Dawgs' defense was constructed for foes like Alabama. Will it pay off?
Georgia linebacker Channing Tindall’s sack on the final play of the Bulldogs’ victory over Tennessee on Saturday was one of those plays that meant nothing but everything.
The outcome, of course, was well in hand by then. But it was indicative of the mentality the Dawgs’ defense has attempted to adopt.
“The atmosphere that’s created on defense here is we’re not letting them score,'” coach Kirby Smart said. “We hold everybody accountable.”
It was on full display in the second half against the Volunteers. And if holding No. 14 Tennessee’s offense to 71 yards and no points over the final 30 minutes means Georgia’s ballyhooed stoppers are hitting their stride, they couldn’t have picked a better time.
Not with Alabama welcoming UGA to Tuscaloosa this Saturday for a matchup of No. 2 and 3 teams and the SEC’s only undefeated programs left in this COVID-shortened season.
“We’ve got a bunch of different guys that are just really good football players,” said linebacker Monty Rice, who had a sack, strip and score Saturday. “It’s a big team effort.”
Last season, defensive coordinator Dan Lanning affectionately referred to Georgia’s defense as “the no-name defense.”
It’s hard to call it nameless anymore.
Through 3 games, the Bulldogs have given up an FBS-low 236.7 yards per outing. (Only Houston technically ranks higher, but the Cougars just played their first game Thursday against Tulane.)
Rice leads the group in tackles with 18. Safety Richard LeCounte and cornerback Eric Stokes are tied atop the roster with 2 interceptions apiece. Azeez Ojulari’s 3 sacks tie him for 15th nationally, and his 5 tackles for loss have him knotted at 15th.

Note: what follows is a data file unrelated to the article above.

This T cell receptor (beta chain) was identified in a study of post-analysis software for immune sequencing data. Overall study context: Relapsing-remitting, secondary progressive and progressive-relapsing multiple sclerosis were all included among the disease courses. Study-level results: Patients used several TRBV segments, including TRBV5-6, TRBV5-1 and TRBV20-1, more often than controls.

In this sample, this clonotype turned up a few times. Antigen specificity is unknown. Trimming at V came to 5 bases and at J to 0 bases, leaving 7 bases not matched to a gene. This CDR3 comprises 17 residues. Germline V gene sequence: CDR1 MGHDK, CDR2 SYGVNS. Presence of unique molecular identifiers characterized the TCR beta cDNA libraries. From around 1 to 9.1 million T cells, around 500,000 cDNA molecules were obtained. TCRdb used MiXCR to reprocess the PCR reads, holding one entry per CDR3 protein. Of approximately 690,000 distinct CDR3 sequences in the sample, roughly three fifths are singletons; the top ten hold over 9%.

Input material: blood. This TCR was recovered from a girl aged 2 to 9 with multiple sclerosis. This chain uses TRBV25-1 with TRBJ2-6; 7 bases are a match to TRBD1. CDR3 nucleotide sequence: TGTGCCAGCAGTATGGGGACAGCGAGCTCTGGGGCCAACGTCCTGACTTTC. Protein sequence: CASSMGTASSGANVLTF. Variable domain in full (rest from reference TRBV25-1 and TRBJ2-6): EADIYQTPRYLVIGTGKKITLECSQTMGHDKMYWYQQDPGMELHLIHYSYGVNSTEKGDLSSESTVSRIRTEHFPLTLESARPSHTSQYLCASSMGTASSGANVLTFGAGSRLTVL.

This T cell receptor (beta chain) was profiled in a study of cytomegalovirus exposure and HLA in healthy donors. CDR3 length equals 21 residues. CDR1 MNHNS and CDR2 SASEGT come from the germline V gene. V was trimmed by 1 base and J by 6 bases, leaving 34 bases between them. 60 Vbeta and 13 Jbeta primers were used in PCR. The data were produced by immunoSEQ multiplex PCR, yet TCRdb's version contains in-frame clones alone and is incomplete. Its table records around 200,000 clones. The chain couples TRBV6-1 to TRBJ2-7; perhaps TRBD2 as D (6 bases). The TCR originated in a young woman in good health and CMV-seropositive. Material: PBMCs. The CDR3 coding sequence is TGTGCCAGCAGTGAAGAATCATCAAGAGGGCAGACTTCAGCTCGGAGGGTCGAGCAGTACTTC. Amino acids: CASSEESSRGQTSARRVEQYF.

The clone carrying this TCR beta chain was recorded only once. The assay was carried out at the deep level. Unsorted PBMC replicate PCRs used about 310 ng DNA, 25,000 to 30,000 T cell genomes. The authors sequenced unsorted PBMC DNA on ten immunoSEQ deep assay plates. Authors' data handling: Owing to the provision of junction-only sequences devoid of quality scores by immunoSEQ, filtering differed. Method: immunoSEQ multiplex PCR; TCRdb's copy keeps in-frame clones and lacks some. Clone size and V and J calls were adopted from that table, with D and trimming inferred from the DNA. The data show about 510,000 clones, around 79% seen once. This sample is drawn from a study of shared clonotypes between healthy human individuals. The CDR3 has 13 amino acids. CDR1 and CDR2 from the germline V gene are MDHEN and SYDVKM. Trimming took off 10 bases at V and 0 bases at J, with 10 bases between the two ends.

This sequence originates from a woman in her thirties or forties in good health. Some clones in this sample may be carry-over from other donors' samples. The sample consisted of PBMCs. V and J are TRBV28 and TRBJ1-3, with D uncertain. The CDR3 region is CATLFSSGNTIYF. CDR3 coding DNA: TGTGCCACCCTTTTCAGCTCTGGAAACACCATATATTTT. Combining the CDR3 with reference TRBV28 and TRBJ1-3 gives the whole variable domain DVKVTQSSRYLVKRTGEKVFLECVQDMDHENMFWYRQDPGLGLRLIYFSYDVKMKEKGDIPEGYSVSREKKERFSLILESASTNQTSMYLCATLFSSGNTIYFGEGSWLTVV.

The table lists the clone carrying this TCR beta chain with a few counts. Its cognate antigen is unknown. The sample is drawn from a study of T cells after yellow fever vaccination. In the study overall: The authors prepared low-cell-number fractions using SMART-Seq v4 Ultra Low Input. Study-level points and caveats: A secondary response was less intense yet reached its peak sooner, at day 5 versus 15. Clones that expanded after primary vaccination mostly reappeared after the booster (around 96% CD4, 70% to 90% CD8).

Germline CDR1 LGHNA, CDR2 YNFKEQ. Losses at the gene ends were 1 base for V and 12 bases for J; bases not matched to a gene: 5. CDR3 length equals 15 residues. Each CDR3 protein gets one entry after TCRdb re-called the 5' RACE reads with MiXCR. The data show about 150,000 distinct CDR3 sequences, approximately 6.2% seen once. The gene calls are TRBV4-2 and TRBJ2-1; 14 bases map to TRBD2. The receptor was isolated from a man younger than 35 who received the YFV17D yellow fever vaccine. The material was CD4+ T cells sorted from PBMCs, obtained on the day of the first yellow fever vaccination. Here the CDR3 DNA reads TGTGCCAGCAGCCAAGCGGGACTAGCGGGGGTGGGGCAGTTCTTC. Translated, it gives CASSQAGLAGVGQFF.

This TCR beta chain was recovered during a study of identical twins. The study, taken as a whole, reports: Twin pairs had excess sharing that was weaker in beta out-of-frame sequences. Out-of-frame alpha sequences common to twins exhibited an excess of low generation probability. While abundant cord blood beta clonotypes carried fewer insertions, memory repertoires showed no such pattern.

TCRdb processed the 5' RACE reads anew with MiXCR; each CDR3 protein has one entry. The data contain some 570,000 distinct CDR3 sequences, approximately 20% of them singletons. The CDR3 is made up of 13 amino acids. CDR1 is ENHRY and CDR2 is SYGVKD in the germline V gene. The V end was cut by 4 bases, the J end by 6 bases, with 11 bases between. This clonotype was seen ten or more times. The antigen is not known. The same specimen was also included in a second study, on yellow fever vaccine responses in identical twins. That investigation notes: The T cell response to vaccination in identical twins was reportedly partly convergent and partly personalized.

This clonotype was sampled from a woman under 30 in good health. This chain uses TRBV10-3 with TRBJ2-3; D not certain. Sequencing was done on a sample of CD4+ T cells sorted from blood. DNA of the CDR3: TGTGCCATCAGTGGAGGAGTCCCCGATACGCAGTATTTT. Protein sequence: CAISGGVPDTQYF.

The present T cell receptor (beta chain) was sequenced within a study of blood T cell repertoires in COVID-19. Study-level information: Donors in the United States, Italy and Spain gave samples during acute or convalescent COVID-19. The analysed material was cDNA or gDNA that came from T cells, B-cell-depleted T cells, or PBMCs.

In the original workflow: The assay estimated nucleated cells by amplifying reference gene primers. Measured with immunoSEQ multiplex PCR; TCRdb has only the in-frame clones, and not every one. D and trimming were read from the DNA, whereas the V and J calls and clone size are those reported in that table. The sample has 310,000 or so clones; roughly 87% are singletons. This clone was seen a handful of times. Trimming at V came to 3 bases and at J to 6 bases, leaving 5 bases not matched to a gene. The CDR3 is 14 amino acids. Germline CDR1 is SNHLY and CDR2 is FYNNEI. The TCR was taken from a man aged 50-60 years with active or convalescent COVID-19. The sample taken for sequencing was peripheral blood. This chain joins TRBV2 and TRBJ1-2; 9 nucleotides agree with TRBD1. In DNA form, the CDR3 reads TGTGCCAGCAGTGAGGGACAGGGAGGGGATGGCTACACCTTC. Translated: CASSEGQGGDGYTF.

Defensive linemen Jordan Davis, Malik Herring and Devonte Wyatt don’t stuff the stat sheet in Georgia’s 3-3-5 scheme, but they’re not only controlling gaps. They’re suffocating them, opening things up for Rice, Ojulari and company.
Those are just some of the names becoming household status under Lanning, one of the game’s elite young minds.
It was Lanning and Smart’s adjustments that allowed the Bulldogs to recover from an even first half against a stout Vols offensive line Saturday.
“We’ve got a team that adjusts well,” Smart said. “When somebody’s giving us trouble with something, we’ve got answers.”
Said Rice: “It’s a can’t-flinch mentality.”
Matchups like this one with Alabama are why the University of Georgia has invested millions and millions of dollars into becoming a top-notch recruiting operation. The Dawgs’ past 4 classes have ranked 3rd or better in the 247Sports Composite.
Can it pan out this year? For a program vying for its first national title since 1980, the truest test yet comes Saturday at 8 p.m. ET on CBS.
Georgia’s players left Sanford Stadium just in time to watch Alabama roll up 723 yards of offense at Ole Miss on Saturday night. Running back Najee Harris and quarterback Mac Jones both look like Heisman candidates, receivers DeVonta Smith and Jaylen Waddle could be Pro Bowlers someday, and the Tide’s offensive line has been as consistent as it is deep.
Georgia’s defense finished 2019 atop FBS in scoring defense. With the bulk of its talent returning, those close to the program thought this could be one of the best units in school history.
Are they there yet? Former Nick Saban protégée Smart would say absolutely not. And Rice, when asked if this group was the best in the country this season, deferred entirely.
“That’s not really for me to decide,” the senior said. “That’s for y’all to decide. That’s why y’all are media. But we just continue to play hard. I don’t really get into politics and all that because politics are crooked. I’ll let y’all politic on that.
“When we give up big plays and don’t play as well, it’s going to be going the other way.”
That was the case for part of the first half Saturday as Tennessee hit a couple of big passes and took a 21-17 lead into halftime. Ojulari said the defense has acknowledged it must evolve from a second-half team to a “4-quarter team.”
The current juncture in the schedule demands it.
“We feed off of each other’s energy,” Ojulari said. “Once somebody makes a big play … it just gets everyone going.”